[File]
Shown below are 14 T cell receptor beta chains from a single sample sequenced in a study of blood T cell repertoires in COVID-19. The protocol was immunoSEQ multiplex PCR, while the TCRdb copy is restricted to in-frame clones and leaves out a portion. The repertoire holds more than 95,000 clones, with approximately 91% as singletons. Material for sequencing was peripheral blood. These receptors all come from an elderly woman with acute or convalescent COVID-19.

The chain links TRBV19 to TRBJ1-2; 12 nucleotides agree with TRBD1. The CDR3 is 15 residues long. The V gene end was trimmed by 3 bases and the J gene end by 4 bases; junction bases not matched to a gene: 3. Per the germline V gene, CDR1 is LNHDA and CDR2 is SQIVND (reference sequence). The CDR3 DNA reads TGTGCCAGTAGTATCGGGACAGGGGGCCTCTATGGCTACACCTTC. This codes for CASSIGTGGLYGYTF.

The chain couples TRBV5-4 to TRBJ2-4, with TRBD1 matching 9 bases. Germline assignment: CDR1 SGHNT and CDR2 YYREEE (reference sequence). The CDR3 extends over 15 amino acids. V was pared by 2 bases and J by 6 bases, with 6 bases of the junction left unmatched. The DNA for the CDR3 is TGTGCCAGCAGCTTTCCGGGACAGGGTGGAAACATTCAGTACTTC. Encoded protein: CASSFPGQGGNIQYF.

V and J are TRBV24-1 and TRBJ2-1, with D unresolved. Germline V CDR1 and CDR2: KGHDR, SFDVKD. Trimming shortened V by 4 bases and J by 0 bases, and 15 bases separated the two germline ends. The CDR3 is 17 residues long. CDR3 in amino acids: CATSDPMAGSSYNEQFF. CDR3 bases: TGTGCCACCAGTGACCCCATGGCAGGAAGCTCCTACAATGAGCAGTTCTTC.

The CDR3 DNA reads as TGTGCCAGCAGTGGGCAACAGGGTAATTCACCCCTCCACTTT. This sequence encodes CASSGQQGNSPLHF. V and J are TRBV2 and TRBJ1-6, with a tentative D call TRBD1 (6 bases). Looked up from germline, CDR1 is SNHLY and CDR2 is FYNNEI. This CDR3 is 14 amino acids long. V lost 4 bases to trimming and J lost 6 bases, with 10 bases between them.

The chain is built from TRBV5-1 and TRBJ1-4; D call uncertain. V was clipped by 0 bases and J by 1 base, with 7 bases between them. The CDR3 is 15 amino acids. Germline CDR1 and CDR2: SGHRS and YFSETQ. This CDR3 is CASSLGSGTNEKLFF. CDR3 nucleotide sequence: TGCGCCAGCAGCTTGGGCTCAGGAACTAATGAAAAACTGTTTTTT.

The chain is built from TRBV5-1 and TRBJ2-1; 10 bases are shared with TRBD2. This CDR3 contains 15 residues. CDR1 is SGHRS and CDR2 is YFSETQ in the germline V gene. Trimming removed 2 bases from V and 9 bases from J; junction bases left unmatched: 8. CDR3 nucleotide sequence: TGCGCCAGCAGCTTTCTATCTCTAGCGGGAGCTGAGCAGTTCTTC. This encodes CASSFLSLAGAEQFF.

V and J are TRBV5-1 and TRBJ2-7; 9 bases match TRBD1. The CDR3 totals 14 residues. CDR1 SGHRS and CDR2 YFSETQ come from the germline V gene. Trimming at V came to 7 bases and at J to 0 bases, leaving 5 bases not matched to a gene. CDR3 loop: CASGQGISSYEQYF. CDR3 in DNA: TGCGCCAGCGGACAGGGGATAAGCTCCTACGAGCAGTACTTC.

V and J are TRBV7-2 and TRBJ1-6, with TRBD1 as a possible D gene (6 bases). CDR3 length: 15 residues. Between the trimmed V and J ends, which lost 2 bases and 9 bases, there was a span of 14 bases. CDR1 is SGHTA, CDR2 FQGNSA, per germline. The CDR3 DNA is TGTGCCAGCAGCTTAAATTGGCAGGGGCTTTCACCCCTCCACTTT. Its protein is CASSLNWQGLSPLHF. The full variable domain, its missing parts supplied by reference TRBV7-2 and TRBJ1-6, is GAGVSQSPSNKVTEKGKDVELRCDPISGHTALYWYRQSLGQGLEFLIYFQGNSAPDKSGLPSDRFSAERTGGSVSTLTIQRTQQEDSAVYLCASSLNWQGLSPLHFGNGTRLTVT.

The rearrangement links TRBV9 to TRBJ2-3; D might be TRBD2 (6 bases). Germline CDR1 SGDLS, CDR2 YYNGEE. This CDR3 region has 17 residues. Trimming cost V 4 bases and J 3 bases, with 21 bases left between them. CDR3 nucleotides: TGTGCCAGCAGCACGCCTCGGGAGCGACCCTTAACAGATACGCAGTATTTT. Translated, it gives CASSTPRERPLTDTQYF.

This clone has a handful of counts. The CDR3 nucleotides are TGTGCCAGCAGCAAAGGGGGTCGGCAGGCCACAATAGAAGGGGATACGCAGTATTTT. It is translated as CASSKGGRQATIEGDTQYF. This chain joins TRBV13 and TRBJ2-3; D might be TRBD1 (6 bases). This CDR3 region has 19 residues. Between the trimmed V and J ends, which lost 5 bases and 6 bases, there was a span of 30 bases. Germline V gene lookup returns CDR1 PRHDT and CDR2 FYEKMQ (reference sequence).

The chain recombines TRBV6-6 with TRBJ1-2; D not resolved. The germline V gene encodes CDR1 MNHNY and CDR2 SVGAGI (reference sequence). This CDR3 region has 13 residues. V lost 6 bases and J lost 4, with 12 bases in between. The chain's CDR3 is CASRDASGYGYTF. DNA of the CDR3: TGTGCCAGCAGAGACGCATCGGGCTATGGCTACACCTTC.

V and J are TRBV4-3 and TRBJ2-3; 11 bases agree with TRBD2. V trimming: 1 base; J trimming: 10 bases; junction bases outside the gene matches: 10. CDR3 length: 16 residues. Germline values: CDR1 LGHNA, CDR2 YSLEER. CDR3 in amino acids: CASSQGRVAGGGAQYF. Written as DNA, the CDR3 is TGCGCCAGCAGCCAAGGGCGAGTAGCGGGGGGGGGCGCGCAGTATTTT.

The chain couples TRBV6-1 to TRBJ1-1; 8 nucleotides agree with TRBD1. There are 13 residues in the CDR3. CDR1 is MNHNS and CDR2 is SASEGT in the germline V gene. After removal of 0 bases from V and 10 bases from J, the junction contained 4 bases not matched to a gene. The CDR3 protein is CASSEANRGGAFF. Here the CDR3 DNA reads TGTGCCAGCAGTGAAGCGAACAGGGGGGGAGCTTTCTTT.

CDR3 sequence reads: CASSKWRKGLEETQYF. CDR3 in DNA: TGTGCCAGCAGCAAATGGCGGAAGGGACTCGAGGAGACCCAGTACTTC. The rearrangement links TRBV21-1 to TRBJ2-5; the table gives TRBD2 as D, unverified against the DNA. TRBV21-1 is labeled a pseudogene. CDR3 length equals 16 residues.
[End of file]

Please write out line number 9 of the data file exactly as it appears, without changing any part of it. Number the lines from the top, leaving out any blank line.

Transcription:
V and J are TRBV7-2 and TRBJ1-6, with TRBD1 as a possible D gene (6 bases). CDR3 length: 15 residues. Between the trimmed V and J ends, which lost 2 bases and 9 bases, there was a span of 14 bases. CDR1 is SGHTA, CDR2 FQGNSA, per germline. The CDR3 DNA is TGTGCCAGCAGCTTAAATTGGCAGGGGCTTTCACCCCTCCACTTT. Its protein is CASSLNWQGLSPLHF. The full variable domain, its missing parts supplied by reference TRBV7-2 and TRBJ1-6, is GAGVSQSPSNKVTEKGKDVELRCDPISGHTALYWYRQSLGQGLEFLIYFQGNSAPDKSGLPSDRFSAERTGGSVSTLTIQRTQQEDSAVYLCASSLNWQGLSPLHFGNGTRLTVT.